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I. DEFINITION

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Ureaplasma belongs to the Mycoplasmataceae family. These are small pleomorphic bacteria that characteristically lack a cell wall. The genus Ureaplasma contains 2 species capable of causing human infection, U. urealyticum and U. parvum.

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II. INCIDENCE

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Ureaplasma species are frequently present in the lower genital tract of sexually active women with a colonization rate ranging between 40 and 80%. Vertical transmission to the newborn is high, especially in premature infants <1000 g birthweight where transmission rate approaches 90%.

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III. PATHOPHYSIOLOGY

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U. urealyticum has been implicated in a variety of obstetric and neonatal diseases including preterm labor, preterm premature rupture of membranes (PPROM), chorioamnionitis, postpartum fever and endometritis, congenital pneumonia, bacteremia, meningitis, and bronchopulmonary dysplasia/chronic lung disease (BPD/CLD). The presumed mechanisms of infection include fetal exposure to ascending intrauterine infection, passage through an infected birth canal, and hematogenous dissemination through the placenta into umbilical vessels. This exposure leads to colonization of the skin, mucosal membranes, and respiratory tract, and sometimes leads to dissemination into the bloodstream and central nervous system (CNS). Phospholipases and cytokines produced through the inflammatory response can trigger uterine contractions and premature birth. Ureaplasmal infection of the respiratory tract in the newborn promotes a proinflammatory cytokine cascade with increase in tumor necrosis factor α, interleukin (IL)-1β, and IL-8. These cytokines recruit neutrophils to the lungs and intensify the inflammatory cascade, which damages the premature lung and impairs future alveolar development.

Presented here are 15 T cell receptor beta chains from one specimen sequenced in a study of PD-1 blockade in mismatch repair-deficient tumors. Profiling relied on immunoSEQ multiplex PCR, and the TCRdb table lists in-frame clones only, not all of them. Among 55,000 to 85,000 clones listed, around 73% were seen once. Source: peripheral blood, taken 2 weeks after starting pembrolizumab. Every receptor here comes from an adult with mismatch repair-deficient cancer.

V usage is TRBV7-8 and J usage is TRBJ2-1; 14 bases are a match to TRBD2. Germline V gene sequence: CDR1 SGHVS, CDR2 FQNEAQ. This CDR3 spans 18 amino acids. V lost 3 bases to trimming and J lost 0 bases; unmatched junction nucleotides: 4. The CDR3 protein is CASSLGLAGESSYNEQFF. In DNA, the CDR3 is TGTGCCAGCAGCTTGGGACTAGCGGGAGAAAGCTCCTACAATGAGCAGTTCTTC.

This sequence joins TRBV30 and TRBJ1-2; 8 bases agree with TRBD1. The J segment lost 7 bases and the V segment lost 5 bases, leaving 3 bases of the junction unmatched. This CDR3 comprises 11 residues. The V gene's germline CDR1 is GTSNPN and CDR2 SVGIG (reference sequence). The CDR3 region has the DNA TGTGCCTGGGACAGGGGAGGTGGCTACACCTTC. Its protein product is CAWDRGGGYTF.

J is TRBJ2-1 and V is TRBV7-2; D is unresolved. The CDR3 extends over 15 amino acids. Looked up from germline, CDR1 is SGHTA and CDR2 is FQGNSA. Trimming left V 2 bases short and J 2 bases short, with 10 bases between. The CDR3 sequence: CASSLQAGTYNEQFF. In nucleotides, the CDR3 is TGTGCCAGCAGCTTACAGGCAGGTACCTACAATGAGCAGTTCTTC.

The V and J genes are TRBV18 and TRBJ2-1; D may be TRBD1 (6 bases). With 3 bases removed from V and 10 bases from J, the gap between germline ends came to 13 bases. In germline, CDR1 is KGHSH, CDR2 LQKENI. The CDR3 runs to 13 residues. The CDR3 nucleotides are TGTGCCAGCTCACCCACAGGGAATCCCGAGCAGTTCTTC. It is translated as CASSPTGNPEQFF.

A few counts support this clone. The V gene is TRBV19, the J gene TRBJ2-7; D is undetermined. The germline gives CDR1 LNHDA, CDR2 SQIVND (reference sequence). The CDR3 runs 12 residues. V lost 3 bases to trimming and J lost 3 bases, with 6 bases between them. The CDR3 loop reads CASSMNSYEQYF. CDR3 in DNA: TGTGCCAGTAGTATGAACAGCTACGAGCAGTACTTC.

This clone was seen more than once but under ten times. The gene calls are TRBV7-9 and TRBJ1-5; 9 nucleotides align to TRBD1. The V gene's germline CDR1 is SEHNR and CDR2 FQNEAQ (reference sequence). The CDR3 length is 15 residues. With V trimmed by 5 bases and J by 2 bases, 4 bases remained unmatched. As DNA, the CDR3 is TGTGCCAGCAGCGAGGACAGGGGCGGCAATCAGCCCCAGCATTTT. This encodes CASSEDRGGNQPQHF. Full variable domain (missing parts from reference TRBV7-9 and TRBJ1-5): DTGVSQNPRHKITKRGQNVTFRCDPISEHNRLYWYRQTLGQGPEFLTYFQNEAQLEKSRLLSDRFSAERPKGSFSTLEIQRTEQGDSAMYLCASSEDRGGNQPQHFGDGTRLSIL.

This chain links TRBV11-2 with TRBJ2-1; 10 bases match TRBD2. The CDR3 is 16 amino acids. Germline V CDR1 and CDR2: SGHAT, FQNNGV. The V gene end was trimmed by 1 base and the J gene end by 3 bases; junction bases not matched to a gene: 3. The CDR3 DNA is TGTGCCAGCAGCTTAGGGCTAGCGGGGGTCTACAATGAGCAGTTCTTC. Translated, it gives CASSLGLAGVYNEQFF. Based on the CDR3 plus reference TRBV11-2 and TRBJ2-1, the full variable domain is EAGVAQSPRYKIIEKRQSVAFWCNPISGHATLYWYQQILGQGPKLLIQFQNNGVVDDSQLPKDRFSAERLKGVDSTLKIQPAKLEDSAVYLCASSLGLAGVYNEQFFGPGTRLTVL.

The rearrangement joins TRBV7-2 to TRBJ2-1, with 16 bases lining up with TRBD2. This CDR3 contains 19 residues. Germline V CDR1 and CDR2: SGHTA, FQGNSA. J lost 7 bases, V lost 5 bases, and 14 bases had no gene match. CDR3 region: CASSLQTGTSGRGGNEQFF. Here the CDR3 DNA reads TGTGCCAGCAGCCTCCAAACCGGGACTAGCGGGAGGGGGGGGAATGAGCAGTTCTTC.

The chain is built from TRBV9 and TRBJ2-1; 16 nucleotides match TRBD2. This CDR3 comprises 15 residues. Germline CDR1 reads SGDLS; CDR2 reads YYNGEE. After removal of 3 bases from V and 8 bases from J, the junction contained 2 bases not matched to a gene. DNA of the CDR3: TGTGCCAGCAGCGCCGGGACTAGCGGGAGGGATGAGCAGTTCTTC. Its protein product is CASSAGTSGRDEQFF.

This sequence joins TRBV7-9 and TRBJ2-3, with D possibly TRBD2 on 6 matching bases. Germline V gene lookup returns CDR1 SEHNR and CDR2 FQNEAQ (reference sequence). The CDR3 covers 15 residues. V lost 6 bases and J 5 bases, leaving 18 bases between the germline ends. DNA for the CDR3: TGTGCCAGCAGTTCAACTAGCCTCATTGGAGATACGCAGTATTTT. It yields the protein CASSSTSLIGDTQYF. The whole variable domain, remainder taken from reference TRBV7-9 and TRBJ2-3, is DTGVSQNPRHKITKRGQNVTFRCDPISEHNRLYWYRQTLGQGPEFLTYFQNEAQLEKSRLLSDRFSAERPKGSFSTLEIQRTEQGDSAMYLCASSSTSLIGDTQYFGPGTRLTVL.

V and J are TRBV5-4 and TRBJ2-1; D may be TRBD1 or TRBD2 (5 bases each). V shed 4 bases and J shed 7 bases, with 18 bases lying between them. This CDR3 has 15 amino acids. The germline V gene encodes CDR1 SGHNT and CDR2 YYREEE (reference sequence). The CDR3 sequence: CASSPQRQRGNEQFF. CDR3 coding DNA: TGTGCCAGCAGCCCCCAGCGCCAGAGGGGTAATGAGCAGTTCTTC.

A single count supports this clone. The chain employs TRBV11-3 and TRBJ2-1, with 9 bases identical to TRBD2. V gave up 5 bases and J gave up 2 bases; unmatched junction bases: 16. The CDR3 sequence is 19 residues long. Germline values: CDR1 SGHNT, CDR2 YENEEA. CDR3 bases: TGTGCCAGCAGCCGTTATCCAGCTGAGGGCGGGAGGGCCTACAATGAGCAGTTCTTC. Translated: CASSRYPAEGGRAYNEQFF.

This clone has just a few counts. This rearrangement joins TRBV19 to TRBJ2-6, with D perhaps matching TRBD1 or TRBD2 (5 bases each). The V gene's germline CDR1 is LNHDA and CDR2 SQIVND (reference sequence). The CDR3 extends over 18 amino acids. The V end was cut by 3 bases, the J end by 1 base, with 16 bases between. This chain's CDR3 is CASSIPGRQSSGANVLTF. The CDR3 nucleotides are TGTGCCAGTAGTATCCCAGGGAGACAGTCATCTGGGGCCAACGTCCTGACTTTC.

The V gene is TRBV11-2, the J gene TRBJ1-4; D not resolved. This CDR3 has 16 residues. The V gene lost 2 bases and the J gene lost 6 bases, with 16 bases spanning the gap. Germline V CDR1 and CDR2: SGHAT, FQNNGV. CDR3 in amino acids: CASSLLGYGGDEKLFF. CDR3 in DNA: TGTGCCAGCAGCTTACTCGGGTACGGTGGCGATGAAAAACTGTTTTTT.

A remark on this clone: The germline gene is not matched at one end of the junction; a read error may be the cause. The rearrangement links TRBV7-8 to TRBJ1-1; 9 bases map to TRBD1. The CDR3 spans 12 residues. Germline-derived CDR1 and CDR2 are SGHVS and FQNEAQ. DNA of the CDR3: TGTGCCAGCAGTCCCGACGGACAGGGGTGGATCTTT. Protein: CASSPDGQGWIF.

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IV. RISK FACTORS

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Ureaplasma colonization is associated with preterm labor, chorioamnionitis, birthweight <1000 g, and gestational age <30 weeks.

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V. CLINICAL PRESENTATION

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  1. Preterm labor, PPROM, and chorioamnionitis. Ureaplasmas can invade the amniotic fluid early in pregnancy and are the single most common organisms that can be isolated from inflamed placentas. Ureaplasmas can persist in the amniotic fluid subclinically for several weeks. Detection of Ureaplasma in second-trimester amniotic fluid by polymerase chain reaction (PCR) correlates with subsequent preterm labor and delivery (58.6% for those with positive PCR vs 4.4% for those with negative results). In addition, Ureaplasma cord blood infections (identified by cultures) are far more common in spontaneous than indicated preterm deliveries and are strongly associated with markers of acute placental inflammation. Positive cord cultures are also associated with neonatal systemic inflammatory response syndrome.

  2. Congenital pneumonia. Evidence that suggests Ureaplasma as a cause of congenital pneumonia includes isolation of the organism in pure culture from amniotic fluid and tracheal aspirate of neonates <24 hours after birth with specific immunoglobulin M (IgM) response in the midst of an acute inflammatory reaction and radiographic changes. These infants develop early interstitial pulmonary infiltrates with cystic/dysplastic changes as early as 10–14 days of age.

  3. Meningitis. Multiple studies have shown Ureaplasma to be isolated from cerebrospinal fluid (CSF) of premature infants with meningitis, intraventricular hemorrhage, and hydrocephalus. The contribution of Ureaplasma to the outcome of these newborns is uncertain.

  4. Predisposition to chronic lung disease. Multiple cohort studies have linked the development of BPD/CLD with colonization of the airways with Ureaplasma.

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VI. DIAGNOSIS

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  1. Laboratory studies

    1. Culture. Specimens for culture require specific transport media with refrigeration at 4°C. Dacron or calcium alginate swabs ...

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